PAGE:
Three Times That Norse Gods Broke Their Oaths in Norse Mythology
To the Norse Pantheon, an oath was of uppermost importance. This inspired the Vikings to keep their words once they had said it. Anyone violated their words would end up in Helheim the Underworld of the Dead. Important as the oath might be, there were times that Norse gods broke their promise.
Odin the Allfather broke his promise with Gunnlod the Giant
The story went back to just after the war of gods. As the war ended, two god tribes called out a peace treaty by creating Kvasir the Wisest. Kvasir took up the life of a traveller going around the world to spread his knowledge. He came across a home of evil dwarf brothers who granted Kvasir a savage death. They stored the blood of Kvasir into vats and brewed his blood to make the famous Mead of Poetry.
Somehow the Mead ended up in the hand of the giant whose parents were killed by the dwarf brothers. The giant kept the Mead inside a mountain and ordered his daughter, Gunnlod to supervise the Mead.
Odin and Gunnlod spent three nights together from which Odin could drink the Mead of Poetry
Odin the Allfather with the burning desire to learn everything in the cosmos heard of the Mead of Poetry which could help everyone answer any questions. He set out to retrieve the Mead back. Because the Mead was created with the blood of Kvasir who was born with the saliva of gods, Odin considered the Mead as a possession of the gods.
Odin did try hard to get access to the mountain and he finally got inside the mountain. There he disguised as a handsome man reducing Gunnlod. He promised Gunnlod to entertain her for three nights in exchange for three sips of the Mead.
After three nights spent together, Odin was officially granted the chance to drink the Mead. Yet, he broke his promise of sipping the Mead. Instead, he drank them all holding the Mead inside his mouth and turned into an eagle flying to Asgard.
Tyr God of Justice and Honor broke his oath with Fenrir the Wolf
Learning of the prophecy of Ragnarok, Norse gods started finding ways to prevent it. The prophecy said that Odin would be swallowed by Fenrir the Wolf and the gods decided that they would take the responsibility of taking care of the beast.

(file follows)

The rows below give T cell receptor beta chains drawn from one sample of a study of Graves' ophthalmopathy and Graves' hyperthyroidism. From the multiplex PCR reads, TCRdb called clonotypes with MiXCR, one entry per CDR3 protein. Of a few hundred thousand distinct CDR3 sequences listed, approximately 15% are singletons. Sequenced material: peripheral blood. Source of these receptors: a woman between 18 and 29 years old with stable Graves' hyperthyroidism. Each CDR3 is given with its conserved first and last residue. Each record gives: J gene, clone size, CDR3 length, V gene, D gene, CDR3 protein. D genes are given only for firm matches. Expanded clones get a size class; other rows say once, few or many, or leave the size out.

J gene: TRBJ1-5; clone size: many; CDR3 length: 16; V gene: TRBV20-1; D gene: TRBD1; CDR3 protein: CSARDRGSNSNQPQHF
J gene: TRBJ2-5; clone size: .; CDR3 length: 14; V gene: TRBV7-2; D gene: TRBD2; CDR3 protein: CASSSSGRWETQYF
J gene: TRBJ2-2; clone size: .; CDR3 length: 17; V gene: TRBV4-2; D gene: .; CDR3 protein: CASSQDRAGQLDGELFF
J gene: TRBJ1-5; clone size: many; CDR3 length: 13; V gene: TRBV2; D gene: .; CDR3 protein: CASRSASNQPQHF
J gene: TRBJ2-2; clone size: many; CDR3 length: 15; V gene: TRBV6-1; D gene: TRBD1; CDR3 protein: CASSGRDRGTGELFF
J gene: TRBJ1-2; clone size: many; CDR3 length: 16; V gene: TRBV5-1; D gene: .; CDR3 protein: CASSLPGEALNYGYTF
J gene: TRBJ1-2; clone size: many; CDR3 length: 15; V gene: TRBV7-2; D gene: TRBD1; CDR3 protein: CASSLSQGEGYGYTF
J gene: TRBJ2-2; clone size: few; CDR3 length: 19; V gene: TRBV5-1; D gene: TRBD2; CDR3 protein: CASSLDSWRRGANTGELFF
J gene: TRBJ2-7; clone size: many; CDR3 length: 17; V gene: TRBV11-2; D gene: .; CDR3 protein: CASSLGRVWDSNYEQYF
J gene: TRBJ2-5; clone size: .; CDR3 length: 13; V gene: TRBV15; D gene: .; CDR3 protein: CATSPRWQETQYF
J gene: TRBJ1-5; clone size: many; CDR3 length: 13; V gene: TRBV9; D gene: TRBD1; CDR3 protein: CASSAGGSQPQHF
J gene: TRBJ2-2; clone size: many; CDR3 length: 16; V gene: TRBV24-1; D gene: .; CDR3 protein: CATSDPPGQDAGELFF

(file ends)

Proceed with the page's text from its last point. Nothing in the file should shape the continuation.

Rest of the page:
And they kept Fenrir up in Asgard. The wolf grew up at an incredible speed that everyone was so astonished. Until one day, he grew up so enormous that gods decided that Fenrir's stay in Asgard should be ended. But before letting Fenrir out of Asgard, they had to bind Fenrir (of course without letting him know that they were about to chain him).
Tyr promised Fenrir that the gods only tested the strength of Fenrir. Whether Fenrir couldn't break the chain or not, the gods would let him go. Two times they tried chains on Fenrir, two times he easily broke it. It was not until the third attempt that they finally succeeded.
Fenrir bit off Tyr's hands in the Binding of Wolf Fenrir
Smelling a rat with this third time, Fenrir asked the gods to promise that they were not tricking him and he wanted a god to put a hand in his mouth as a sign of oath. Tyr was the one that volunteered. Once the gods chained Fenrir, they didn't let him go which meant they broke their solemn oath with the little puppy. Fenrir quickly bit off Tyr's hand and swallowed it.
This was the only time in Norse mythology that Tyr broke his promise. To some scholars, this deed of Tyr was considered to be the most heroic sacrifice. As he sacrificed his honor for the goods of his clan. He was also ashamed of his oath-breaking deed. Losing a hand to the gods was not a big deal; yet, breaking an oath was. And Tyr volunteered to burden this shame for the sake of his Aesir tribe.
Thor broke his promise with Alviss who asked Thor's daughter as his bride
Among the obscure figures in Norse mythology was Alviss the Dwarf. He was always proud of being omniscient as he could answer any question in the cosmos.
On one day, he came to Asgard to bring his bride back home. According to Alviss, he was promised Thrud Thor's daughter as a prize for the treasures he had created. However, whether this promise was real or not remains a mystery because there are no surviving materials talking about it.
Up in Asgard, Alviss met Thor who laughed at Alviss's pale nose and unattractive appearance. Thor surely didn't want his beloved daughter to spend the rest of her life with Alviss so he debunked whatever the promise that Alviss mentioned.
Who dared to challenged Thor, not to mentioned rushing to Asgard to ask for Thor's daughter. (Picture shown Thor encountering his sworn enemy Jormungand in the last battle of Ragnarok)
Then Thor challenged Alviss into an if-you-win-you-take-my-daughter contest. There, Thor asked Alviss many questions about synonyms. For example, he asked Alviss what were other names of the "wind" and Alviss had to name it. The contest lasted approximately a day. Alviss was so distracted with Thor's questions and eagerness to win Thrud that he forgot he couldn't expose to the sunlight.
The first warm sunlight shone through the cloud and it touched Alviss. This all of a sudden turned Alviss into stone that he could never move again. It happened because the dwarf spent all of his life under a cave where he couldn't touch sunlight.